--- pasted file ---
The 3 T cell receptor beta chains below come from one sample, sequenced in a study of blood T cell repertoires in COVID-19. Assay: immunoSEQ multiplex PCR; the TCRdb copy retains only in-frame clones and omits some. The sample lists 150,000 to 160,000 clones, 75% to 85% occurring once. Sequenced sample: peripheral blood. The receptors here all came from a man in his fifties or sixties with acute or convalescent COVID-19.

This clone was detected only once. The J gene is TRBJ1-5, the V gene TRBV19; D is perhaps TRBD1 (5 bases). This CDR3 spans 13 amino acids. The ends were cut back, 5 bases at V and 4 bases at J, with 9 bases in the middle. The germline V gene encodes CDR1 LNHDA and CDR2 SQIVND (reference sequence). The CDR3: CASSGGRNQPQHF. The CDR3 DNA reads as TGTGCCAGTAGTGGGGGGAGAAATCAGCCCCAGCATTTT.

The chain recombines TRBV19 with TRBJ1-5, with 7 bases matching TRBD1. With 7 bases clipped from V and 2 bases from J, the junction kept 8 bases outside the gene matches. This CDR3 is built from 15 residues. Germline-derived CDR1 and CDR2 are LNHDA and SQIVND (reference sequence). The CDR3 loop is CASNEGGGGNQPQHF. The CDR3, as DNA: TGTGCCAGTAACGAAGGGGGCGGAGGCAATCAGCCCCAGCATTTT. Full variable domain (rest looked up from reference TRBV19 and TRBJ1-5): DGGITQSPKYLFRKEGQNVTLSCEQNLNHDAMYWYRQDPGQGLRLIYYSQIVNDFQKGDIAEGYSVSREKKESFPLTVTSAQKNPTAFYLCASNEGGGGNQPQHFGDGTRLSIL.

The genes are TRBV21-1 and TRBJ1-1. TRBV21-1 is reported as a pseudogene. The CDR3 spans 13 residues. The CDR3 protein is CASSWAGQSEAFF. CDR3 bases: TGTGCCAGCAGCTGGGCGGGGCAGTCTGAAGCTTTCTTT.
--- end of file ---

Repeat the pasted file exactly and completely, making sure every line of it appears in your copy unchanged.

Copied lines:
The 3 T cell receptor beta chains below come from one sample, sequenced in a study of blood T cell repertoires in COVID-19. Assay: immunoSEQ multiplex PCR; the TCRdb copy retains only in-frame clones and omits some. The sample lists 150,000 to 160,000 clones, 75% to 85% occurring once. Sequenced sample: peripheral blood. The receptors here all came from a man in his fifties or sixties with acute or convalescent COVID-19.

This clone was detected only once. The J gene is TRBJ1-5, the V gene TRBV19; D is perhaps TRBD1 (5 bases). This CDR3 spans 13 amino acids. The ends were cut back, 5 bases at V and 4 bases at J, with 9 bases in the middle. The germline V gene encodes CDR1 LNHDA and CDR2 SQIVND (reference sequence). The CDR3: CASSGGRNQPQHF. The CDR3 DNA reads as TGTGCCAGTAGTGGGGGGAGAAATCAGCCCCAGCATTTT.

The chain recombines TRBV19 with TRBJ1-5, with 7 bases matching TRBD1. With 7 bases clipped from V and 2 bases from J, the junction kept 8 bases outside the gene matches. This CDR3 is built from 15 residues. Germline-derived CDR1 and CDR2 are LNHDA and SQIVND (reference sequence). The CDR3 loop is CASNEGGGGNQPQHF. The CDR3, as DNA: TGTGCCAGTAACGAAGGGGGCGGAGGCAATCAGCCCCAGCATTTT. Full variable domain (rest looked up from reference TRBV19 and TRBJ1-5): DGGITQSPKYLFRKEGQNVTLSCEQNLNHDAMYWYRQDPGQGLRLIYYSQIVNDFQKGDIAEGYSVSREKKESFPLTVTSAQKNPTAFYLCASNEGGGGNQPQHFGDGTRLSIL.

The genes are TRBV21-1 and TRBJ1-1. TRBV21-1 is reported as a pseudogene. The CDR3 spans 13 residues. The CDR3 protein is CASSWAGQSEAFF. CDR3 bases: TGTGCCAGCAGCTGGGCGGGGCAGTCTGAAGCTTTCTTT.